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Dairy education comes to Hilmar Cheese

Dairy education comes to Hilmar Cheese

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POSTED June 11, 2010 9:18 p.m.

Learning how to milk a cow, scan ear tags and dress like a farmer are just some of the things visitors can experience at the new interactive dairy exhibit at the Hilmar Cheese Company.

“I think it’s great,” said Ashley Ahlem, dairy exhibit visitor. “It is interactive for the kids and they learn things about the industry.”

Hilmar Cheese cut the red ribbon on Thursday to open up their new exhibit to the 75 visitors that were first ones to use the interactive stations.

“We are trying to help people understand that food just doesn’t come from the supermarket,” said John Jeter, Hilmar Cheese Company chief executive officer and president.

Children from all over the area learned where their milk comes from, how to keep cows healthy and how a dairy is ran, all through interactive activities.

The majority of that day’s speakers all expressed a common reason for the excitement of this new exhibit and that is to teach people from all over where their milk and cheese comes from.

California Department of Food and Agriculture Secretary A.G. Kawamura told attendees at Thursday’s event about the time he showed children how carrots are grown and one child said “you are trying to fool me, that’s not how carrots are grown.”

Most children don’t understand how their food is made and where it comes from, he said.

From a child’s standpoint, the rumor is that brown cows make chocolate milk, Kawamura said.

“The goal of this exhibit is to educate more youth to give them a better understanding of how food is grown,” he said.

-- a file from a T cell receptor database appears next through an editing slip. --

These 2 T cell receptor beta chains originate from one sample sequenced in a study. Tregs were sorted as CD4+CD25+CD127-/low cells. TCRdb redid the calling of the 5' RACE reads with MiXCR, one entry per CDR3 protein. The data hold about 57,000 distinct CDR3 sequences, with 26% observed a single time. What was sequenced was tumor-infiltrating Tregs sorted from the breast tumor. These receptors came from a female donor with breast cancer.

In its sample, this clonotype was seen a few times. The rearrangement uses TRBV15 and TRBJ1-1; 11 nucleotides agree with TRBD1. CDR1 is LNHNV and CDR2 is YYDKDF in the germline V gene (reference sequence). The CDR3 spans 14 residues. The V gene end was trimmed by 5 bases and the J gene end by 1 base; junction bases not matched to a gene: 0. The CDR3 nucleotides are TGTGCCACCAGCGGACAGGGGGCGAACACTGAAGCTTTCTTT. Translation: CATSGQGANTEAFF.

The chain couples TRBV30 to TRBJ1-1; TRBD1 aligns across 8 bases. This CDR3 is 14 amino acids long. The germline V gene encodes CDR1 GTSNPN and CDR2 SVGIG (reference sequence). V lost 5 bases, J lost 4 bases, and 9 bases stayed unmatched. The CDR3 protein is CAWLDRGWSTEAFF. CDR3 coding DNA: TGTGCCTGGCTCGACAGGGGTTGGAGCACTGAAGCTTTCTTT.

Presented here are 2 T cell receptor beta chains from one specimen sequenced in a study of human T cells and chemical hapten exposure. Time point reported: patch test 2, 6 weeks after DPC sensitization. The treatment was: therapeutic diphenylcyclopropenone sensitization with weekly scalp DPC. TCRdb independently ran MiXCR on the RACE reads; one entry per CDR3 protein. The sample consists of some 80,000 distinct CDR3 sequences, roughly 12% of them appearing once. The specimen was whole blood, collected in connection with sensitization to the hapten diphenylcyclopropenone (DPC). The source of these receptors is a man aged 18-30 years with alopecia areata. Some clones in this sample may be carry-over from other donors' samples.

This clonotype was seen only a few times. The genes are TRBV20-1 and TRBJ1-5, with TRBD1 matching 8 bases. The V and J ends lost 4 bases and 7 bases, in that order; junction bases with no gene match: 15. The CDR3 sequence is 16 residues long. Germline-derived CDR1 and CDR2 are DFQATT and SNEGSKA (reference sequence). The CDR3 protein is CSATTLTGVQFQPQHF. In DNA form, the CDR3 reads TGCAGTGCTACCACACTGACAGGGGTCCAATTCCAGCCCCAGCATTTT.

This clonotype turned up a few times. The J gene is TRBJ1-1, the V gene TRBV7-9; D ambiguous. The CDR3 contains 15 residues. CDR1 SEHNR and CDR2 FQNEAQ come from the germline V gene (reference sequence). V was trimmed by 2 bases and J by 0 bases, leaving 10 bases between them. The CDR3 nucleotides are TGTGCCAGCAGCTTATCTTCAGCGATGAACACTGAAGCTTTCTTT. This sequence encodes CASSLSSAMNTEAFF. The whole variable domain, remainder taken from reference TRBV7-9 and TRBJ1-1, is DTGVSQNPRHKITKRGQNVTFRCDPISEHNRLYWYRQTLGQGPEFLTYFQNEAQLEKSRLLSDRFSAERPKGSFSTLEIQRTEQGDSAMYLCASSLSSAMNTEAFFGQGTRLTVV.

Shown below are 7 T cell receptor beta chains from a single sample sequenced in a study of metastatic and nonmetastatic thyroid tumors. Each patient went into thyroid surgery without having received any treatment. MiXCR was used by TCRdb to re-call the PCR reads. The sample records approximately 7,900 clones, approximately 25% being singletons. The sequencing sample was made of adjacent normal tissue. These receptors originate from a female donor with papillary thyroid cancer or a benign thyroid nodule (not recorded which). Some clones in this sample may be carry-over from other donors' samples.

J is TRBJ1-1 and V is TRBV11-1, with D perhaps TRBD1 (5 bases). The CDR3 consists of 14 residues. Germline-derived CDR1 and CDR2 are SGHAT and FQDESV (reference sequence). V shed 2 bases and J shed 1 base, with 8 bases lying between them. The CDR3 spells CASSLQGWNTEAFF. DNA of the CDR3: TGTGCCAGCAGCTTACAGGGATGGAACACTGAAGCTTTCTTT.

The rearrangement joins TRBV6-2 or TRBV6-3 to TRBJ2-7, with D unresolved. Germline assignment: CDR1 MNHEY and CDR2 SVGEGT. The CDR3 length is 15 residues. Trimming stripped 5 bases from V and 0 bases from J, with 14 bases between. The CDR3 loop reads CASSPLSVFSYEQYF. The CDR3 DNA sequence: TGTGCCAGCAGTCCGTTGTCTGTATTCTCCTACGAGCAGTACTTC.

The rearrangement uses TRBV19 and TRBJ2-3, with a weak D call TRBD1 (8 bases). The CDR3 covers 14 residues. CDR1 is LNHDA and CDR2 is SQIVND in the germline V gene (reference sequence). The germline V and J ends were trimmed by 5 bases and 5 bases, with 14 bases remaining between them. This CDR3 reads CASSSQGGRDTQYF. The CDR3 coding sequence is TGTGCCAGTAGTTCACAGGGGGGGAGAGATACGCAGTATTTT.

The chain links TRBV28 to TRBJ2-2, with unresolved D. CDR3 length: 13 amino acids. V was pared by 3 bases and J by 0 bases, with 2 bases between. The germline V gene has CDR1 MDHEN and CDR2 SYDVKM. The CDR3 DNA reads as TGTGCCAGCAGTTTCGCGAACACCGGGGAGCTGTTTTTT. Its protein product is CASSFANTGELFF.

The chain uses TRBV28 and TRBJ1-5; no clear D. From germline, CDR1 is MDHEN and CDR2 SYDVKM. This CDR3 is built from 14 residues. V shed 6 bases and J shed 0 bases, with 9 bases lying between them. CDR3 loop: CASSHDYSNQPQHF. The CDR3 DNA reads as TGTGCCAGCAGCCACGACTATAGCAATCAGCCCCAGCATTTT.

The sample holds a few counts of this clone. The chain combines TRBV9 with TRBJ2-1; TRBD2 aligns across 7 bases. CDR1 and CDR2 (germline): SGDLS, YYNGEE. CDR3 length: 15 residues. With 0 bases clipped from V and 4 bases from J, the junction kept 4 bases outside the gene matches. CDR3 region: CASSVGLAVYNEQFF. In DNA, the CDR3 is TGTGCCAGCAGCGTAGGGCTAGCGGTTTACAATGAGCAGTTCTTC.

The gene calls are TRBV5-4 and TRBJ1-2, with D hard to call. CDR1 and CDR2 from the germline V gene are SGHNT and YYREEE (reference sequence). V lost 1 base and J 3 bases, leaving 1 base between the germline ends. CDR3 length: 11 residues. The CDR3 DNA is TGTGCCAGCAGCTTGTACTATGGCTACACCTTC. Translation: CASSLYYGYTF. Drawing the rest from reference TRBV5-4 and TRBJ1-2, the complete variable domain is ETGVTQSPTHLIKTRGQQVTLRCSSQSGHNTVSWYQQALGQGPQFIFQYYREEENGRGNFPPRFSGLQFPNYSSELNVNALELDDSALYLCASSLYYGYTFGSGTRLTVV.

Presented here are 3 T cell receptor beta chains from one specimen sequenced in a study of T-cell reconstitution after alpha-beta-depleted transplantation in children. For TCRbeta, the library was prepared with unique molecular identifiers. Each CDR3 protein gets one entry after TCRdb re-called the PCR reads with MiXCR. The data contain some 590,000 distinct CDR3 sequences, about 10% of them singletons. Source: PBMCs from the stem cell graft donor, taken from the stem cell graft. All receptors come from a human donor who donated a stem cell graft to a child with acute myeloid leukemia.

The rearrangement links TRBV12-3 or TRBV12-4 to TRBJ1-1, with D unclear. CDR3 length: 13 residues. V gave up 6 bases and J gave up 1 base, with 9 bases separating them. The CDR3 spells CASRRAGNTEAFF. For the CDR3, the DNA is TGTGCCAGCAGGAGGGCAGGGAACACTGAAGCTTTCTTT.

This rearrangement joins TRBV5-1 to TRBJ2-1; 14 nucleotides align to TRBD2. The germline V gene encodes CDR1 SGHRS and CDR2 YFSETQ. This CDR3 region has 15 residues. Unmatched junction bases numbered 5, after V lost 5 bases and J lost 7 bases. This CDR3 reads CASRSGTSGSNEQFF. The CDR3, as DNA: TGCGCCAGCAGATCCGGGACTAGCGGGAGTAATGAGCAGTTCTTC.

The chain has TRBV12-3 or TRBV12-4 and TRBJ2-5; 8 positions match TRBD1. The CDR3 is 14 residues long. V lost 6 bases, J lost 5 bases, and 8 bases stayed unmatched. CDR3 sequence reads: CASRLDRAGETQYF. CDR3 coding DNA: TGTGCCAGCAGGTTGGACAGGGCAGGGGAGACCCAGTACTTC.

Lee Anderson from Merced County Schools expressed his excitement for the enrichment and exposure of science for the students.

Not only is Hilmar Cheese hoping to educate youth from around the Valley about the dairy industry, but the California Tourism Commission is also hoping that this will be a future hot spot for tourists from all over the world.

“They want to touch and feel what California is about,” said Shelly Cook of the California Tourism Commission.

Cook said most people want to really get a feel for what California is about and that means going to places other than San Francisco and Los Angeles. People want to know the heart of California and that is agriculture.

The new dairy exhibit opens up to the public on Monday. The exhibit will be open daily and visitors can take a tour of the visitor center Monday through Friday.

Guided Visitor Center tours start at 11 a.m. and 1 p.m. on the weekdays. The 11 a.m. tour is $3 per participant and includes an ice cream making activity. The tour at 1 p.m. is free and does not include the ice cream making activity. Free guided tours are given on the weekends at 10 a.m. and 11 a.m.

Those interested in taking the guided tours can contact Hilmar Cheese Company at 667-6076 for more information.

To contact Maegan Martens, e-mail mmartens@turlockjournal.com or call 634-9141 ext. 2015.

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